10-07-2010 07:39 AM
It's taken me a while but this article gave me the insight how de-duplication actually works:
Bit of a light dawning moment. Also, allowed me to understand server and client side deduplication. With client side, I assume that the hash calculation (per chunk) and check is carried out on the client and only if not already found is the chunk sent to the media server. But if it's server side, the chunk is sent across the network anyway and it's the media server that calculates the hash. So if you've got a slow link to the media server (say over internet backup), then client side deduplication is attactive as it really cuts down network traffic.
A question about the job compression option though. Should it be software enabled or disabled? I assume (maybe wrongly) that before de-duplication, software compression did compression in a similar way to WinZip or LZW style compression to simply reduce the space in the BKF file.
I'm sure I read that with de-duplication, compression should be disabled but I'm intruiged as to why? As long as the hash calculations are done before compression, then would it still not work? Compression could be used to pack that 64k block into a smaller space and therefore would still have some merit. In fact, wouldn't the algorithm still work after compression? If one compresses a file one day and then does the same compression on the same file the next day, the compressed data stream is identical.
Ahh, as I type, I realise that I'm thinking mainly here for flat files like Office documents. With a database file, one byte changing at the start would completely change the compressed data stream for the rest of the file. Okay, so compression before calculating the hash is out. But what about as the blocks are written to the deduplication folder? Do the 64k chunks get compressed automatically?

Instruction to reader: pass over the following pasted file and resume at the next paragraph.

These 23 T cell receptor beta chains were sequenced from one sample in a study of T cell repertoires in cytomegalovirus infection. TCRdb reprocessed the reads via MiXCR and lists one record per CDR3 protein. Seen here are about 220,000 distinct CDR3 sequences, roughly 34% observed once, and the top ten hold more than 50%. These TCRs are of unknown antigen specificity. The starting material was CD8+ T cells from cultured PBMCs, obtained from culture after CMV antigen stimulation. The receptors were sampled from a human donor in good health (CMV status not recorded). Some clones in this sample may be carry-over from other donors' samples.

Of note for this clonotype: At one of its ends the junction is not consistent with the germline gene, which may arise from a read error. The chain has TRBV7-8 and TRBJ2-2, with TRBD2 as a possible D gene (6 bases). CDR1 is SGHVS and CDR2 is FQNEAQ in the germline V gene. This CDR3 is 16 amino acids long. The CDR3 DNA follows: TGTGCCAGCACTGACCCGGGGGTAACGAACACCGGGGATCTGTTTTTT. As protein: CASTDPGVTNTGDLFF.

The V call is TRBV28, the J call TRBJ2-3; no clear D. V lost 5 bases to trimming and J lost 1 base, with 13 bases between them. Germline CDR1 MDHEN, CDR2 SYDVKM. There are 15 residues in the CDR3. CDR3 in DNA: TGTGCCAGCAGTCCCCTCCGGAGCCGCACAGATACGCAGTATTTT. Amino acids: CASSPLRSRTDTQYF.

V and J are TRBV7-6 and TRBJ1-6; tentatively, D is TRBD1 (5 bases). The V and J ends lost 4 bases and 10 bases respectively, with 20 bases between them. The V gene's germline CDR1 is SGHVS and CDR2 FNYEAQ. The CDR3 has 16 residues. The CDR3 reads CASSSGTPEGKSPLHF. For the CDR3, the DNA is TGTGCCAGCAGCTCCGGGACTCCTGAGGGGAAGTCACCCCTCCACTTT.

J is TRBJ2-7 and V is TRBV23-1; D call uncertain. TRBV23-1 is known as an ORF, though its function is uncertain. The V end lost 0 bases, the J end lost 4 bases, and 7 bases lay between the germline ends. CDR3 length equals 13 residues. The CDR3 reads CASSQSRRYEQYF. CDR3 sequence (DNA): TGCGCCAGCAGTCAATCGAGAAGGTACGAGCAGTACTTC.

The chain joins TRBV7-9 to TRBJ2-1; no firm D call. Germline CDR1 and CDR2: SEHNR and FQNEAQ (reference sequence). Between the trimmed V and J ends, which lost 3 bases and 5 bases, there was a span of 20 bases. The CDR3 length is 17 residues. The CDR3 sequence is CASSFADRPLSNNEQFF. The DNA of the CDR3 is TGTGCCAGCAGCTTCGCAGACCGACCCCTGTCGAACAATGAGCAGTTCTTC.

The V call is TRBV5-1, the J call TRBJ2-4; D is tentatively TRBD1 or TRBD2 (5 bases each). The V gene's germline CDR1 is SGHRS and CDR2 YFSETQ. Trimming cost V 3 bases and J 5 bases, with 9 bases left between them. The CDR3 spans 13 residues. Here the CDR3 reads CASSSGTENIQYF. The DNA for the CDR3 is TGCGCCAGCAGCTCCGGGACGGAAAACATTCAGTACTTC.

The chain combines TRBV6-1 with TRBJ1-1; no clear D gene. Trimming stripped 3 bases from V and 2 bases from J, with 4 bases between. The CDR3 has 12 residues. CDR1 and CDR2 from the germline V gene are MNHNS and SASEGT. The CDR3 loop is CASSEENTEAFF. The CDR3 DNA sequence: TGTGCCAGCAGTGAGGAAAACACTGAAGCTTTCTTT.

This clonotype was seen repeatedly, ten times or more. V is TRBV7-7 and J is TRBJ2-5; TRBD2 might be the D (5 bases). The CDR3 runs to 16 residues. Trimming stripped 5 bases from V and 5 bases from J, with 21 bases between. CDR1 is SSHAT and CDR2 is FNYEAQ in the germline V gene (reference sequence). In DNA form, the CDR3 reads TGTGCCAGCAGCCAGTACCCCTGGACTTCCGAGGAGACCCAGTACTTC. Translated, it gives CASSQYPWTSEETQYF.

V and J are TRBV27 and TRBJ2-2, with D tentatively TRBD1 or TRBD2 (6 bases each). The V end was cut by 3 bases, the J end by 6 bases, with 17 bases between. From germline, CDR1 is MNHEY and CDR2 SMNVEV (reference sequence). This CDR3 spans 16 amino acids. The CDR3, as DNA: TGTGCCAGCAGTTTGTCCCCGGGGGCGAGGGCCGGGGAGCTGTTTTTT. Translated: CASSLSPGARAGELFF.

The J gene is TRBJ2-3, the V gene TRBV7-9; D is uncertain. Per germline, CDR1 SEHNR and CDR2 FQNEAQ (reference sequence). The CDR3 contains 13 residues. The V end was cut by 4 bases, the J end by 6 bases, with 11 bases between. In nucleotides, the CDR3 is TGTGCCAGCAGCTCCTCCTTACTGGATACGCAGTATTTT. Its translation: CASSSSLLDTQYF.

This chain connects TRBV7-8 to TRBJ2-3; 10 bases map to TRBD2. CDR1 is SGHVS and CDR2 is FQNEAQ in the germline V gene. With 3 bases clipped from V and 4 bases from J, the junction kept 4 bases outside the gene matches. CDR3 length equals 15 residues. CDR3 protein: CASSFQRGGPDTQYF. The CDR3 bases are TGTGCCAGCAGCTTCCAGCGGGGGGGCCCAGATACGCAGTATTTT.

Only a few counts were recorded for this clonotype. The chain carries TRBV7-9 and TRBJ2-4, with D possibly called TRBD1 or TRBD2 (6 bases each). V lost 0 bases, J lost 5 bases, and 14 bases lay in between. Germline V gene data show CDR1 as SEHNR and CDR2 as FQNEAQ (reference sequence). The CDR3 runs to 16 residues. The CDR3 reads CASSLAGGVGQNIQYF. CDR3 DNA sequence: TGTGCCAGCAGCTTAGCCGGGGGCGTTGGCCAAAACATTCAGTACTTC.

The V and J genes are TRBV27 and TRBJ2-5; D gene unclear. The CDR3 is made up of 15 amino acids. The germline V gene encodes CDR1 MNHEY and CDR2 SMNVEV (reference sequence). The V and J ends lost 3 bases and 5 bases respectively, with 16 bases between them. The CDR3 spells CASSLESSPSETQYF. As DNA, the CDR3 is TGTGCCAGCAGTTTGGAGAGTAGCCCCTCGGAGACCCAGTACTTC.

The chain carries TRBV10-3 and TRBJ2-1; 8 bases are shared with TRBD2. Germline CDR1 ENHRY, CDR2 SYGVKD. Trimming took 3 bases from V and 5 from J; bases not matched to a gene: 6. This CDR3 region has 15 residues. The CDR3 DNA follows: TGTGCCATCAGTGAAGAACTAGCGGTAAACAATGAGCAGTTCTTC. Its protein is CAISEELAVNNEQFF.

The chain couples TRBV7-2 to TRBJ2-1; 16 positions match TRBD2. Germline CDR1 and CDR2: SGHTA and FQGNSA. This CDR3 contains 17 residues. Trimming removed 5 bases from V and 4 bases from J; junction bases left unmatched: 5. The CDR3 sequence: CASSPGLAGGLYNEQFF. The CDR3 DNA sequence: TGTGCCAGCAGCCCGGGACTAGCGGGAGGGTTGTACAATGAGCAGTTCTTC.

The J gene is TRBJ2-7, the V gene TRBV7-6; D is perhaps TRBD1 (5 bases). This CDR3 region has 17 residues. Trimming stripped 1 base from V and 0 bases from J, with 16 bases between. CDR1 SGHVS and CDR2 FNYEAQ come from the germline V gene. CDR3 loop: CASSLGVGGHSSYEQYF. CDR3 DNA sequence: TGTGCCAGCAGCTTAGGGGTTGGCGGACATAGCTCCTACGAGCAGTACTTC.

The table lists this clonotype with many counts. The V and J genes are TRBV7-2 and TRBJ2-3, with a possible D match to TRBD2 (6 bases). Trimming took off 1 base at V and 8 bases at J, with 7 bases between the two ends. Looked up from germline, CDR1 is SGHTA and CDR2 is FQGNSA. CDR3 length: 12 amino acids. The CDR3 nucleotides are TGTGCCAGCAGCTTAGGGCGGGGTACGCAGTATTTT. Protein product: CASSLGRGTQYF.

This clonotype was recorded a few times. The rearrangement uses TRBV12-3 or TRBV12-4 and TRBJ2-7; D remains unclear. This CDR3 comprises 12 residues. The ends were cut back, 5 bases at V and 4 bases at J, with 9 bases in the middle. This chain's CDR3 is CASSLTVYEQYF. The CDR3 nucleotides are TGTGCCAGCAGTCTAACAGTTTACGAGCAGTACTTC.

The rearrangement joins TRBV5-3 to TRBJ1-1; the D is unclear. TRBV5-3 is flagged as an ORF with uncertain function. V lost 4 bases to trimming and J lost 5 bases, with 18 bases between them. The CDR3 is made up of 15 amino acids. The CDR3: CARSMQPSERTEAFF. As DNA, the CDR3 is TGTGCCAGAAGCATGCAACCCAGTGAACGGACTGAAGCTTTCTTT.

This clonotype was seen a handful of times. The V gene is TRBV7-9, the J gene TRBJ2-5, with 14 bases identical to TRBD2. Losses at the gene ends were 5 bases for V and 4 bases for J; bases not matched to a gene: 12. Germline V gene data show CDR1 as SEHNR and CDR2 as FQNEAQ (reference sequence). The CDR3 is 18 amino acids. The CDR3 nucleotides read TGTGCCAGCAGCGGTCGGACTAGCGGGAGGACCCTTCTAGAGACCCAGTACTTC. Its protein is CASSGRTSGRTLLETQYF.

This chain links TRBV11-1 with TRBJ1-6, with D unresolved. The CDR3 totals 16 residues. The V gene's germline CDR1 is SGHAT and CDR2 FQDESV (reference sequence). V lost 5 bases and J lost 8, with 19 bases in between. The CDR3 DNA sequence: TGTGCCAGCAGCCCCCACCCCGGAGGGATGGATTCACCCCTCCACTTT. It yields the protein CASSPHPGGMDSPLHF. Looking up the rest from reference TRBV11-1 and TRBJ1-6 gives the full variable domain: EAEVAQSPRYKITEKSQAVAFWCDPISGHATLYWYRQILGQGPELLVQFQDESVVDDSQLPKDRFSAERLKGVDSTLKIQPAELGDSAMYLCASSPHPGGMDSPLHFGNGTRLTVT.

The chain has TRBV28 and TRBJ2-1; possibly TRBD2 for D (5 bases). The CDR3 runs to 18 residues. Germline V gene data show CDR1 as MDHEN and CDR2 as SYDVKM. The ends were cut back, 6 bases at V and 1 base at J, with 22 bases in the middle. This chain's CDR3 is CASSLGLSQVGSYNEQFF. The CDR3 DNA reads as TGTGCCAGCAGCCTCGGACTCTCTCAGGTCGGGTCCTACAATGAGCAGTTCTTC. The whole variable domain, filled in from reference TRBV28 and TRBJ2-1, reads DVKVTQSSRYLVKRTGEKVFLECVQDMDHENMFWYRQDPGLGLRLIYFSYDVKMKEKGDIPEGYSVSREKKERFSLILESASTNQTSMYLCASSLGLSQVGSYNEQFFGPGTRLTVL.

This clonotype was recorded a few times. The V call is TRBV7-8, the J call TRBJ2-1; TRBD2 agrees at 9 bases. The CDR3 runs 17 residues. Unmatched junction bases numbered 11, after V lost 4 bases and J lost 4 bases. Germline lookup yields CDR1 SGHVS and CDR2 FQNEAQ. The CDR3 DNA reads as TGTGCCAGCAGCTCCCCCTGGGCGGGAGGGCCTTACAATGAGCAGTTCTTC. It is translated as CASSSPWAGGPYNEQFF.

BTW - on a normal non-dedupe job, where is software compression carried out? On the client or media server?
10-07-2010 10:32 AM
In order to enable compression when using deduplication, it must be done from within the pd.conf file which is local to the client and media server in the installation directory.
Doing it in the GUI within the job properties could negate the dedupe performance.
So, if using dedupe, you want to enable software compression within the pd.conf file. If doing a traditional backup, use compression settings within the GUI.
10-08-2010 07:05 AM
Compression and de-duplication are close to the same thing - just that one applies inside files and the other applies across a set of files (including across multiple servers
At a basic level they both look for a chunks/blocks/samples of data and then if the same chunk/block/sample occurs again it is only stored once with an index recording where it is used so that the reverse process csan be performed.
Hence compression on top of deduplication shouldn't find much to compress and could slow the proceses down whilst it tries to identify non-existent matching samples of data.
Note I am talking in very general terms here not specifically about BE.
10-12-2010 05:08 AM
The algorithms of something like LZW and that of hash based deduplication are pretty different beasts IMO. LZW builds the token dictionary on the fly and then builds this dictionary into the data stream itself. Deduplication stores the hash dictionary in separate database to the 64k chunks. With a compressed file, all you need is the compressed file to reconstruct the original file. With de-deplication system, you need the entire hash database as well. This does make the resiliance of a de-deplication system more prone to error than a simple bunch of compressed files. That said, backup-to-disk isn't a bunch of separate compressed files but a stream of them all bunched together in BKF files.
So in a disaster recovery scenario, you have to bring back the entire de-duplication folder strucuture from an atomic backup. With BKF files, there is a bit more resilience. If you restore a bunch of BKF files from tape store, you can catalog them and it'll do the best it can to build a catalog.
Anyway, that wasn't the main discusion was it :)
I thought on this some more and realised that compression on the client side compression before de-duplication is a bad idea for database files. Okay for atomic files like Word documents where the entire files tends to shift contents when a save is made. But for large database files (like SQL), then a change of just one byte in the first 64k chunk would change the compression stream of the entire file. So a single byte change at the start would mean the entire files would need backing up as all 64k chunk hashes would change.
However, once that 64k chunk gets to been stored in the database on the media server, then something like LZW compression could be applied just to reduce space in the database. Sure, compression of indivudual 64k chunks compared to LZW compression on an entire 2GB file isn't as good, but it would most likely be >1 for many file types. Especially database BAK files from SQL which tend to be very sparse.
Does anyone know if BE2010 compresses the 64k chunks as they are written to the database?